Upon first glance, 2016's The Founder, which details the rise of McDonald's (sort of) founder Ray Crock, is a paint-by-numbers Oscarbaiting biopic that could have come and gone with barely a whimper. It was released by The Weinstein Company at the end of 2016 to drum up award season buzz, featured a resurgent Michael Keaton as the lead and let him shine, and it told the origin story of an American cultural icon. The director, John Lee Hancock, has made a career of turning out especially turgid, crowd-pleasing trash like The Blind Side.
So one might be forgiven if they expected The Founder to be a rose-tinted look back on how an archetypal American salesman built a global empire up from his bootstraps using nothing but some old-fashioned grit and moxy. This film could easily have played out as a sanitized cookie-cutter re-imagining of the American success story, where the infallible tools of capitalism allowed an American cultural staple - the humble hamburger - to dominate global markets through the ambition and visionary genius of a driven entrepreneur promoting an exceptional product. It's a quintessential version of the American Dream.
But that is not what this movie ended up being. The film opens on Keaton as Crock, living a middling existence as a traveling salesman in the Midwest, neglecting his wife and yearning for something greater, always on the lookout for the deal of a lifetime. As he moves through the country, he dines on hamburgers and hot dogs at drive-in restaurants and eventually stumbles on the original McDonald's in San Bernardino. There he discovers that the McDonald brothers have revolutionized fast food by employing an assembly line concept, narrowing the menu down to three core items (burgers, fries and shakes) and targeting suburban families.
The McDonald brothers are obsessed with quality, and are reluctant to franchise their concept for fear of diluting their high standards. Fast-talking Crock eventually chips away at their illusions of integrity and convinces them to give him a free hand in promoting and expanding the brand. The film drums up dramatic stakes by having Ray's ambition clash with the brothers' fidelity to their principles, and he eventually buys them out, screws them over and turns McDonald's into the globe-spanning empire we know today. In the process he ends up claiming the mantle of founder for himself and all but extinguishes the McDonald brothers from the history of the company.
I was pleasantly surprised that this film didn't try to soften the edges, admitting frankly that the global success of the McDonald's brand and the personal success of Ray Crock came from a combination of innovation, ingenuity, hard work and hustle mixed with back-biting, exploitation, deception, theft, and a general willingness to do whatever it took to get ahead. Typically, when Americans look back on our successes or ruminate on the hagiographic purity of the American Dream, we focus on the first part of that equation - the ingenuity, the hustle. Those are undoubtedly important elements in the alchemy of the American experiment. But it is also important to acknowledge the back-end of the equation, the dark and often exploitative foundations of American capitalism, where success often comes at the expense of others and greed is fetishized as intrinsically good or desirable. In a competitive system that rewards winners and forgets losers, those who seek to extinguish their competition at all costs will naturally prevail and be enshrined in the history books and this film does not shy away from that.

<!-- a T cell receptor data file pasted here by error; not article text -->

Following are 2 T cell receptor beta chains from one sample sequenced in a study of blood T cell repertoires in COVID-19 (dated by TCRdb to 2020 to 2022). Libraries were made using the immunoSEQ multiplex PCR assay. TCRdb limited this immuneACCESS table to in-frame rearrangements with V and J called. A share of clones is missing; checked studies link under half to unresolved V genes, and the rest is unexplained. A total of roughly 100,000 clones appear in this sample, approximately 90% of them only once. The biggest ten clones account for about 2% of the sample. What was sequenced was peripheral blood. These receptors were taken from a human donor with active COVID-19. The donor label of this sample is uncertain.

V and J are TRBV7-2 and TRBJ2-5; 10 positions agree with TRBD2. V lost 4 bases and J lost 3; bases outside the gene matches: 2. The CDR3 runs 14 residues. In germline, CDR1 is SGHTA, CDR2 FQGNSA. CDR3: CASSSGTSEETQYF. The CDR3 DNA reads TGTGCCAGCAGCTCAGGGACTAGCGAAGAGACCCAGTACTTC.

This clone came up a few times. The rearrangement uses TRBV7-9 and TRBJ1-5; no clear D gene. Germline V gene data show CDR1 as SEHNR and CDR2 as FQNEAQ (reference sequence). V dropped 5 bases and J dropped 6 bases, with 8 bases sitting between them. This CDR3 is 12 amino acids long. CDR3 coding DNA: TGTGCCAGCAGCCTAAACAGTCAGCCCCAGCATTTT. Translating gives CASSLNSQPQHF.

The Founder deftly probes this complex dynamic and opens it up for scrutiny, analysis and reflection. The film shows that the mild-mannered McDonald brothers had the innovative spark that revolutionized the fast food business model - they embody the kind of inventive ideal that sustains progress, and that forms the back-bone of America's ideas about itself. Then it shows how an opportunistic hustler, consumed by a pathological need to succeed while crushing all competitors, embodies darker and less-talked about elements of the American Dream. In order for the innovation to reach its full commercial potential, it needed a remorseless salesman to take it, shamelessly promote the hell out of it and then not give a fuck about who he ran over in the process.
This subversive rendition of the American creation myth is set in the nostalgic glow of the 1950s and 60s, and takes full advantage of Michael Keaton's singular mix of charm, charisma and dark intensity to give the film real legs, and bring the character of Ray Crock into sharp and compelling focus. By the end of the film, Ray Crock has everything he wants - a hugely successful global corporate empire; a vast fortune; fame and recognition; all competitors or friends or sharers of glory firmly vanquished. He even gets the girl (whom he seduces away from one of his business partners). Yet as the film closes we are left to ask - is this a triumphant success story or not? The fact that this is not a question we can easily answer speaks to just how sneakily good, smart and subtle this film is and how deeply it penetrates into the messy, confusing, and contradictory fabric of the American experience.